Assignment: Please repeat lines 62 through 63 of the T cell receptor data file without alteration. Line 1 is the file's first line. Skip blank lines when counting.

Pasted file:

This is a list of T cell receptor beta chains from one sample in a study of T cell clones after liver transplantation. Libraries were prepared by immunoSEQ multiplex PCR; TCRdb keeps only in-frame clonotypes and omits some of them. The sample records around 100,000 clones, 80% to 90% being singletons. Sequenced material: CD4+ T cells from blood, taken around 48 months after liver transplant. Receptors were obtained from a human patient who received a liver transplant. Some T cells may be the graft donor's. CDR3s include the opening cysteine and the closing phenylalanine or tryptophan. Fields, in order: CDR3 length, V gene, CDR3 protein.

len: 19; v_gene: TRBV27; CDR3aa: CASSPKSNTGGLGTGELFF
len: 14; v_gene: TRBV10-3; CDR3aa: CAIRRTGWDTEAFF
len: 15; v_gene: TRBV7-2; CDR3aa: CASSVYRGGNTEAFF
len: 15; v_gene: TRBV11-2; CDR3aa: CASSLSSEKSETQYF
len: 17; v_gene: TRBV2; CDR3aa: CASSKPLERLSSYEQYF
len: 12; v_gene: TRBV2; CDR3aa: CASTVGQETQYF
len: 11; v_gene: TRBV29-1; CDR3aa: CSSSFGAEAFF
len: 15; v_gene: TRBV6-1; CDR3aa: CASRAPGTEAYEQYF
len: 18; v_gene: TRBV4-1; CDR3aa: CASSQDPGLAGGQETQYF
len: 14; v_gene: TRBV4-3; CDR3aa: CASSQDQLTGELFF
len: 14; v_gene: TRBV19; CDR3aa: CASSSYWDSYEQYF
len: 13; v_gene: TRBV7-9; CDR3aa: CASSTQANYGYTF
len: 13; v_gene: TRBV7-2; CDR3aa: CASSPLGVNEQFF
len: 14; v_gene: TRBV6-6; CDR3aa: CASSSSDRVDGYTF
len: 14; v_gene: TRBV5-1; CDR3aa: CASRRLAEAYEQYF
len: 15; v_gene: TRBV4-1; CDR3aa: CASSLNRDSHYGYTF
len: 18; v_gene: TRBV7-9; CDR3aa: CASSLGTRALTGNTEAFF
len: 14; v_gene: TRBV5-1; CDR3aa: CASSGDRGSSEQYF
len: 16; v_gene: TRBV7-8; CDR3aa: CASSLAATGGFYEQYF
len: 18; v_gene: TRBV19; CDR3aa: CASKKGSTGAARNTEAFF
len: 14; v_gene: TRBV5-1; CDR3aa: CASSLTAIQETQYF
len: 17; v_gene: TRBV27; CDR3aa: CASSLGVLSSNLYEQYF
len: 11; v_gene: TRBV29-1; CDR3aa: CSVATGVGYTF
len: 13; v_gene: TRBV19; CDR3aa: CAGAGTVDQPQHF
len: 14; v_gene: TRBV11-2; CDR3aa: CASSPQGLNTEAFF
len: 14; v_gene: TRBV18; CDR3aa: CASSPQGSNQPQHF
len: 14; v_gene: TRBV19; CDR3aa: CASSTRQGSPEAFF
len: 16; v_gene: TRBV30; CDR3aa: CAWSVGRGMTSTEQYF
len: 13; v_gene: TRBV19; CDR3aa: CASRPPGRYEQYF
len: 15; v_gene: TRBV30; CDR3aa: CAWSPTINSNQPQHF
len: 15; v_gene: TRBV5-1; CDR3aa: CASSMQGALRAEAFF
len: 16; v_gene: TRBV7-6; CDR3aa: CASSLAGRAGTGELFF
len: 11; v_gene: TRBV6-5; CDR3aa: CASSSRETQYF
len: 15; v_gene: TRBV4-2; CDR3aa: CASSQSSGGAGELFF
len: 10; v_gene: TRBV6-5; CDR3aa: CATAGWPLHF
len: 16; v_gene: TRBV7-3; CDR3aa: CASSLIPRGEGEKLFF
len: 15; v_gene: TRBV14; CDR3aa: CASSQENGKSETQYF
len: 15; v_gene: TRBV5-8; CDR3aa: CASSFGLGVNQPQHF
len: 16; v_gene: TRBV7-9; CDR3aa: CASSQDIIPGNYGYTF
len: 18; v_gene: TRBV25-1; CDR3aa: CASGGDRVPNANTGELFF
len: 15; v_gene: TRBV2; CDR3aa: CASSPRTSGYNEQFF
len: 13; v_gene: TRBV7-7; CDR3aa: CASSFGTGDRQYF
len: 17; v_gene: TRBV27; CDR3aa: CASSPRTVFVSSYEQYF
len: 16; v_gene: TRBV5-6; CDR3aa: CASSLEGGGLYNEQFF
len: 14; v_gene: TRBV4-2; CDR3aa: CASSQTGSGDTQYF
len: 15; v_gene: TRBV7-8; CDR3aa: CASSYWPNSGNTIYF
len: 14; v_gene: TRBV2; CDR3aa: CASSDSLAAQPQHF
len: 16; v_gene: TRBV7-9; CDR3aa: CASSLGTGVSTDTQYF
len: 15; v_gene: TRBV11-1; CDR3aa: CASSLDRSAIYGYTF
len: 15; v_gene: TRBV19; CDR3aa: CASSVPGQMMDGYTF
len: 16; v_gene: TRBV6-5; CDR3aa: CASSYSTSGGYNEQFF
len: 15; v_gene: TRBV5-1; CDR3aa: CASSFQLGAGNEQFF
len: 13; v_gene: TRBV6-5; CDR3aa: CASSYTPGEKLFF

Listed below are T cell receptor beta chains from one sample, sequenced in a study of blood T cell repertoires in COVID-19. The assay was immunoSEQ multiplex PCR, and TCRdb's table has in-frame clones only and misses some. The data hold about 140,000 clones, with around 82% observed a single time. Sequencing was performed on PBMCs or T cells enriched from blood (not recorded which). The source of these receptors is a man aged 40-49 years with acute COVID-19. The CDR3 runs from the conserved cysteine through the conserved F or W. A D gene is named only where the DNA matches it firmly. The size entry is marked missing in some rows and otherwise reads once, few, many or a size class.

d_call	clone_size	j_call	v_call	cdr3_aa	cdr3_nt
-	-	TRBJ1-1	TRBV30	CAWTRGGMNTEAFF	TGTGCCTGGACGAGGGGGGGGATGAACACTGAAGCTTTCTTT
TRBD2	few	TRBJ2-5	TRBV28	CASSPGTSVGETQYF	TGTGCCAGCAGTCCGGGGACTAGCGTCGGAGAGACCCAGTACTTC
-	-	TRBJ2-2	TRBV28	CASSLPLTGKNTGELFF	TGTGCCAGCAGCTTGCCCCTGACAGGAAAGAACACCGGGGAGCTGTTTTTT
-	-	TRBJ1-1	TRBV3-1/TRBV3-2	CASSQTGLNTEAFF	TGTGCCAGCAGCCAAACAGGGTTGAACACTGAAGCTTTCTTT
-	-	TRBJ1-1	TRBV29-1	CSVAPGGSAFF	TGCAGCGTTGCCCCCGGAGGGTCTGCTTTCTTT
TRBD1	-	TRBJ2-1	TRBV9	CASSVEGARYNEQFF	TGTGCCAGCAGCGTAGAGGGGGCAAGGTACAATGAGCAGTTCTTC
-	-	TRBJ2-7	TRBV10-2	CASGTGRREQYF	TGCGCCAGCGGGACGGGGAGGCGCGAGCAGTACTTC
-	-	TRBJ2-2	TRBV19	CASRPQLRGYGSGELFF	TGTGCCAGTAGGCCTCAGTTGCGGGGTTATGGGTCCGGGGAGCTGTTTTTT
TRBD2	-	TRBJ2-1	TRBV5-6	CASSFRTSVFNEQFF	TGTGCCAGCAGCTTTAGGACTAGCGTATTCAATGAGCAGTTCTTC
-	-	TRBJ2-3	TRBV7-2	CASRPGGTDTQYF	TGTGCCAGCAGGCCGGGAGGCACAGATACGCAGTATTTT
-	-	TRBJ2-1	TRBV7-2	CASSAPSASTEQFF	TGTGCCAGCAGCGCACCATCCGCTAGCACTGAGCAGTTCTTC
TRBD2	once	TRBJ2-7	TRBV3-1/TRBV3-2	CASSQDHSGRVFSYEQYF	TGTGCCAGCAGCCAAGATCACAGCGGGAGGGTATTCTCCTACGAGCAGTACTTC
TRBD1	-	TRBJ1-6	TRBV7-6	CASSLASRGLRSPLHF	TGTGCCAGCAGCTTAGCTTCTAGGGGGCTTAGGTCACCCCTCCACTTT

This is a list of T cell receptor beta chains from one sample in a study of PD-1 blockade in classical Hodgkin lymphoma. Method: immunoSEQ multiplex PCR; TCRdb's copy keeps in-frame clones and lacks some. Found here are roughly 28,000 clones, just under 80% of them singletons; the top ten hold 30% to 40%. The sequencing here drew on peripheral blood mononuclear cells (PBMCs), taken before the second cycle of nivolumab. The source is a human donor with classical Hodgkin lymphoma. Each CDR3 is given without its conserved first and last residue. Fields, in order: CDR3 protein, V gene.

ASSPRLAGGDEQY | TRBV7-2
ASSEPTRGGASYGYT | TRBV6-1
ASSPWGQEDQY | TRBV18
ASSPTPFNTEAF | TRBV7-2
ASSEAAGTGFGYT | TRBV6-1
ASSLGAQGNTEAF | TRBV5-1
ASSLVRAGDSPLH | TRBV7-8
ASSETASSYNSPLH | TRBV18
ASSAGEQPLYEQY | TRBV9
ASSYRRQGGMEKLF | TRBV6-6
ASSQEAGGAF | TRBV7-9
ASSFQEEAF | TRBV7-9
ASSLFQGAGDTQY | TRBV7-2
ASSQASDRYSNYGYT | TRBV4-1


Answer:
TRBD1	-	TRBJ2-1	TRBV9	CASSVEGARYNEQFF	TGTGCCAGCAGCGTAGAGGGGGCAAGGTACAATGAGCAGTTCTTC
-	-	TRBJ2-7	TRBV10-2	CASGTGRREQYF	TGCGCCAGCGGGACGGGGAGGCGCGAGCAGTACTTC